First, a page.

Elmer Model 21 Infrared Spectrophotometer and there was no peak at 2.9


microns indicating that no appreciable amounts of water, benzoic acid or

perbenzoic acid were present.

The benzaldehyde was stored in a blackened pyrex flask fitted with a

delivery tube and a gas inlet. Removing benzaldohyde from the storage flash:

was accomplished by applying a positive nitrogen pressure through the gas


All glass apparatus was used in both the preparation and storage of

the benzaldehyde. Dow-Corning high vacuum grease was used on all ground

glass joints.

II. Preparation and Purification of Other Chemicals

A. Acetic acid

Baker reagent grade glacial acetic acid was distilled at atmospheric

pressure using the column and distillation head described under the purifica-

tion of benzaldehyde. Prior to the start of the distillation one per cent of

acetic anhydride was added to the distillation flask. After total reflux for two

hours 100 ml. of forerun was discarded, the center-cut was collected at a

reflux ratio of ten to one and 400 ml. was left in the distillation flask. The

system was kept under purified nitrogen throughout the distillation.

B. Manganese (II) acetate

Hydrated manganese (II) acetate, reagent grade, was obtained from

Fisher Scientific Company. A weighed amount of the compound was dried

over phosphorus (V) oxide at 1030 and 1.5 mm. of Hg for 72 hours. The

weight loss indicated that the product was anhydrous.

C. Manganese (III) acetate

Manganese (III) acetate was prepared by adding 80 g. of acetic anhydride

to 20 g. of 50 per cent manganese (II) nitrate in a magnetically stirred 2000 ml.,

three neck flask fitted with a reflux condenser, addition funnel and thermometer.

The manganese (II) nitrate solution was heated to 1450 before the anhydride was


added drop-wise. A temperature of 120 to 1250 was maintained without further

heating by regulating the addition rate of the anhydride, When the evolution of

nitrogen dioxide stopped the reaction mixture was allowed to cool to room tem-

perature and then it was placed in an ice bath for one hour. The solid manganese

(II) acetate was then filtered from the acetic acid and excess acetic anhydride.

The product was washed six times with acetic anhydride followed by eight wash-

ings with dry ether. The ether was removed from the light tan crystals under

reduced pressure at room temperature.

The equation for the overall reaction between manganese (II) nitrate and

acetic anhydride is:

2 Mn(NO3)2(H20)6 + 15 (CH3CO)20

2 Mn(CH3COO)3 + 4 NO2 + 1/2 02 + 24 CH3OOH (35)

The method used was modified from the procedure used by Chretien and

Varga (60).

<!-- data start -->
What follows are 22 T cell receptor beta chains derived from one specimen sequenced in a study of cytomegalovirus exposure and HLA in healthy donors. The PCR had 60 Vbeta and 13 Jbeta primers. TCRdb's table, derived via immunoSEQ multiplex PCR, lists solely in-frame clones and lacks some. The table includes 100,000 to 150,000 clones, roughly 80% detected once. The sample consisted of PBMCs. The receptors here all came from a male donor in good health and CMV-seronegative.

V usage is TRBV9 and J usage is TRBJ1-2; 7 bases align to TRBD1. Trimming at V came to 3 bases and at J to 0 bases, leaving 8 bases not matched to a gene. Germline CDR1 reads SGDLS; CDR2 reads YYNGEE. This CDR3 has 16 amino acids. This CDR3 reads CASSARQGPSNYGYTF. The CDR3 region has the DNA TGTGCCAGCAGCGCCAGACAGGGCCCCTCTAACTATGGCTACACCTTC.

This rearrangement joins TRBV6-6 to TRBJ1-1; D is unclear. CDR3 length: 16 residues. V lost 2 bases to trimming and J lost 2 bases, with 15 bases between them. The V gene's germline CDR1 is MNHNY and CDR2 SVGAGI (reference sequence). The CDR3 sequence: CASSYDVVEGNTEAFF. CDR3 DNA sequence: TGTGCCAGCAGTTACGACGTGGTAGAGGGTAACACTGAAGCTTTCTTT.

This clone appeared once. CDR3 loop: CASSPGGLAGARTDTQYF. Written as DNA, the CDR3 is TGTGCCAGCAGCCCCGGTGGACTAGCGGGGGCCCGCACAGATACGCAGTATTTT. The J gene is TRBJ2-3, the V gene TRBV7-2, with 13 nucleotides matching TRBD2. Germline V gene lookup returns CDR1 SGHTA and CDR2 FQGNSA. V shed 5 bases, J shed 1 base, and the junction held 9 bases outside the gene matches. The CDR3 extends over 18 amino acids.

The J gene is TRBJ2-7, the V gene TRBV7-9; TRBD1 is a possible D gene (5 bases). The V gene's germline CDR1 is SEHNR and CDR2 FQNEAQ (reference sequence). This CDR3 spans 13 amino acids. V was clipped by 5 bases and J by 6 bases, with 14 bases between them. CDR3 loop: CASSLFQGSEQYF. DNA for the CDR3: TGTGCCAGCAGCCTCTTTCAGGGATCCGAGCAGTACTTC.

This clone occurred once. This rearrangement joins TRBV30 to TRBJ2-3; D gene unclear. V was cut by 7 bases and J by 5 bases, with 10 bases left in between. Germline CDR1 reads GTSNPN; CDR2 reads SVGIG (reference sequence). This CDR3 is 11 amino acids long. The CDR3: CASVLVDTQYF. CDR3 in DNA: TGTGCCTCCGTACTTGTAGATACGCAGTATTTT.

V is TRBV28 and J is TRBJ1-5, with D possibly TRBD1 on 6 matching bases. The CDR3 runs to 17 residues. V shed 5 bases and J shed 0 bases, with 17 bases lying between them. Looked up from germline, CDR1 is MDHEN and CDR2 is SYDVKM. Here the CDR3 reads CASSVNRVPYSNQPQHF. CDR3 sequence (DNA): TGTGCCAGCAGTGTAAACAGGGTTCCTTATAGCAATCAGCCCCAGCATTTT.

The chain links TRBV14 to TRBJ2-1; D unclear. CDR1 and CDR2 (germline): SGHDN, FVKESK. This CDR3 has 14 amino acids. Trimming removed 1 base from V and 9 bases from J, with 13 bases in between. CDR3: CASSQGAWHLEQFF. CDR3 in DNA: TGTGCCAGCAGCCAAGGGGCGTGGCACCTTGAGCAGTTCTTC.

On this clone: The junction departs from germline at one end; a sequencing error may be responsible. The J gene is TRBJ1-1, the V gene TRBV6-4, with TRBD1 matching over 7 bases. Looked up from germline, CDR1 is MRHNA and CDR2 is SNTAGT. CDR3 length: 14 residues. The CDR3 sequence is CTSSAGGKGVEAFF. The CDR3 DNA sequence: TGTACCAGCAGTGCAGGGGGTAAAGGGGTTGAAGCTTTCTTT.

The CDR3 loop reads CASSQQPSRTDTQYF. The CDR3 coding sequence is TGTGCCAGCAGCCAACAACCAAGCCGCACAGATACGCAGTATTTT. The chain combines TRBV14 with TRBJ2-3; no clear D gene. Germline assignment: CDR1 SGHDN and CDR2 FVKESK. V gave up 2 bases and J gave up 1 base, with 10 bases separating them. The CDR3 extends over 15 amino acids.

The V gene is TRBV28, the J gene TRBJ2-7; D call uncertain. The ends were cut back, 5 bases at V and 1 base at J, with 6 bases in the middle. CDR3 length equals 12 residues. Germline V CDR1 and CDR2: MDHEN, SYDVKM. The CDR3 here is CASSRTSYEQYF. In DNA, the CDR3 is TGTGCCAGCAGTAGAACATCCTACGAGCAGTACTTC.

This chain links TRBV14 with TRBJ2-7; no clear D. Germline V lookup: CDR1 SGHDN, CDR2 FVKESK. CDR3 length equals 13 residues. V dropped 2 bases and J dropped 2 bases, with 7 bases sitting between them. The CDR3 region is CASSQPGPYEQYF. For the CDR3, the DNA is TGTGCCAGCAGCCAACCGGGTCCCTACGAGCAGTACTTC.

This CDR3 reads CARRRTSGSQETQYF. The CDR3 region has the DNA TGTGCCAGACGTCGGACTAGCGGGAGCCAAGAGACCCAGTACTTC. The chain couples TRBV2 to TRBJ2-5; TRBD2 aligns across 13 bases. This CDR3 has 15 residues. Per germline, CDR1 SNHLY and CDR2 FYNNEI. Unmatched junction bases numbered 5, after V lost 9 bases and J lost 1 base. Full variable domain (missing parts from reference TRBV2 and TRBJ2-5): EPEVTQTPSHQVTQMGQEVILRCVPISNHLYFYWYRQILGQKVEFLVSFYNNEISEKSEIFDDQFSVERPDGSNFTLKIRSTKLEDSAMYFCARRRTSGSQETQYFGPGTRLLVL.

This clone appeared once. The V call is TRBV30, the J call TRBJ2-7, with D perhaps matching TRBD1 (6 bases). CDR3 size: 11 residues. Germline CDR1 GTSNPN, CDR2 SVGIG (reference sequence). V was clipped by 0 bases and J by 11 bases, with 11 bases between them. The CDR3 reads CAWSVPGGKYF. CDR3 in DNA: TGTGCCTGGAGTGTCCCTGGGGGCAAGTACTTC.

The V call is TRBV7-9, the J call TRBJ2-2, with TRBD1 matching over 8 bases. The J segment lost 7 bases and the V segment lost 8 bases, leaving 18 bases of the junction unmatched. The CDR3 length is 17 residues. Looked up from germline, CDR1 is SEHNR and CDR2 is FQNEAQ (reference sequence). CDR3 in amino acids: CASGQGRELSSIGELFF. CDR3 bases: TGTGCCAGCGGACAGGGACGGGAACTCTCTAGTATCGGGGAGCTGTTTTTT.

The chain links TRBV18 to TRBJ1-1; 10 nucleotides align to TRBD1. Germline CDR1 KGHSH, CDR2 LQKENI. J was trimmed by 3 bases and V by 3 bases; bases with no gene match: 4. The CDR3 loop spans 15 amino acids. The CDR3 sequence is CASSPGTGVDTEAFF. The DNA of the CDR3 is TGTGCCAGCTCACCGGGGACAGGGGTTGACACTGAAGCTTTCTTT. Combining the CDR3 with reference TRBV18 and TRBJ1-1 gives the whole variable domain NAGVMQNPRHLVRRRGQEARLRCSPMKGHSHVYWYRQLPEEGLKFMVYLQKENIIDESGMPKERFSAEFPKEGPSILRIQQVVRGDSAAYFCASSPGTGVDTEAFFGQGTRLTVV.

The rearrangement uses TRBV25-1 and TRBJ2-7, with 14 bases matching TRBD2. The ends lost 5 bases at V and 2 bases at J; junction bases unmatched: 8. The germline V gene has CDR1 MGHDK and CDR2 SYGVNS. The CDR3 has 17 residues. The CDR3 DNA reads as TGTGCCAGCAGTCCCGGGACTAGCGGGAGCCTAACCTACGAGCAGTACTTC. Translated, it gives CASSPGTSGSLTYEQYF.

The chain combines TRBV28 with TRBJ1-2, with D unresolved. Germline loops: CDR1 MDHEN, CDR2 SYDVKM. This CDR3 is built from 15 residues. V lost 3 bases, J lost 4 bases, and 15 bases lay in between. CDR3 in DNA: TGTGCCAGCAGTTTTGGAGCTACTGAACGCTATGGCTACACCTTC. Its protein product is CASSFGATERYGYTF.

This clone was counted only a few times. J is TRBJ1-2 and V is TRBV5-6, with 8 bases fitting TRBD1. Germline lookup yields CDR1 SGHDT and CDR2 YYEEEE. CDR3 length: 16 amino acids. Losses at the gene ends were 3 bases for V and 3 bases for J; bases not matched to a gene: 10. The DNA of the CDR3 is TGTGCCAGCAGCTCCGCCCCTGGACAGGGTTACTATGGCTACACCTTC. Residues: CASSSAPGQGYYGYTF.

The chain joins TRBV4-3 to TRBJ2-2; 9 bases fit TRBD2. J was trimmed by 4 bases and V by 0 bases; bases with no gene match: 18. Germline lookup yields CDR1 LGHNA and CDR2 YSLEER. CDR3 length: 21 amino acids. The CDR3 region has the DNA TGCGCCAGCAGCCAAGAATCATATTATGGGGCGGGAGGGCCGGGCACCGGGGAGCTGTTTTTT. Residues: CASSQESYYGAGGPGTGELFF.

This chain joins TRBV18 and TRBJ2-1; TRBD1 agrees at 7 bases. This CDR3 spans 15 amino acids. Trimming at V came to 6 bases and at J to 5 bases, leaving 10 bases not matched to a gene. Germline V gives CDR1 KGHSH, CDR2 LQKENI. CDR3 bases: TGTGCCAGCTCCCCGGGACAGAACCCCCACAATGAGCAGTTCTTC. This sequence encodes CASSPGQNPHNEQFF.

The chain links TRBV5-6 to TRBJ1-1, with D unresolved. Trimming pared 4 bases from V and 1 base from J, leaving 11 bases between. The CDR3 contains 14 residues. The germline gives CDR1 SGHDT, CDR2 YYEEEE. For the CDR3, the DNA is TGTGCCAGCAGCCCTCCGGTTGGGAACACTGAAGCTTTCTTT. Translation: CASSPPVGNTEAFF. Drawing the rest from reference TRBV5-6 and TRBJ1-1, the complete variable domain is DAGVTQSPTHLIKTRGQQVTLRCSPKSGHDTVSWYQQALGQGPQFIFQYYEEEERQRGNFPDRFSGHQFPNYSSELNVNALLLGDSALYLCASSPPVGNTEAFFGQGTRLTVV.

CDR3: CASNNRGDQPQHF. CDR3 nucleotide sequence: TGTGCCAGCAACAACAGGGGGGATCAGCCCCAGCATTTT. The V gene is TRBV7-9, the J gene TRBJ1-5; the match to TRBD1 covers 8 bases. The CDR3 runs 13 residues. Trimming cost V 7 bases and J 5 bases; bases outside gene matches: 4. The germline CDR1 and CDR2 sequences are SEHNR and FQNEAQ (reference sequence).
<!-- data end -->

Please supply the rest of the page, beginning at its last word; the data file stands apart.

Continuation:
D. Cobalt (II) naphthenate

Cobalt (II) naphthenate was obtained from the Noudex Corporation as

"Noudex Cobalt 6". It was found to contain 5.40 per cent cobalt as cobalt (II)

naphthenate in naphthenic acid (61). A solution 3.00 x 10-1 M cobalt in redistil-

led glacial acetic acid was prepared and analyzed spectrophotometrically. The

concentration of this solution was found to be 3.00 x 10-1 M cobalt.

*The writer is indebted to Mr. K. Hickey for the analysis of the cobalt

E. Cerium (IV) naphthenate

Cerium (IV) naphthenate was obtained from the Noudex Corporation as

"Noudex Cerium 6". Stock solutions were made up in glacial acetic acid.

F. Oxygen and nitrogen

Cylinder Oxygen (U. S. P.) was obtained from Linde Company. Passing

the oxygen through a long tube packed with anhydrous calcium chloride removed

possible traces of water.

Gas Phase Chromatography of the oxygen showed only one peak. One

cylinder was used for all of the autoxidation runs. No attempt was made to re-

move possible traces of ozone. However, no ozone was observed on the vapor


Prepurified nitrogen was obtained from Airco Company and passed

over hot copper to remove traces of oxygen before use as an inert atmosphere.

Oxygen was undetectable in the purified nitrogen by vapor phase chromatography.

G. Benzoic acid

Benzoic acid (U. S. P.) was obtained from Baker Chemical Company. It

was recrystalized three times from distilled water and dried for five hours at

room temperature under reduced pressure (m. p. 122.10).

H. Perbenzoic acid

Perbenzoic acid was prepared by the method of Braun (62) using the

modifications suggested by Kolthoff (63). An 85 per cent yield was obtained.

The white crystalline solid was dried for several hours under 10 mm. of Hg at

300 and stored at -5.


Prior to using the perbenzoic acid a sample was titrated to determine

the amount of active oxygen so that a correction could be made for decomposi-


I. Other chemicals

All other chemicals used were C. P. grade or better.

IV. Oxidation Apparatus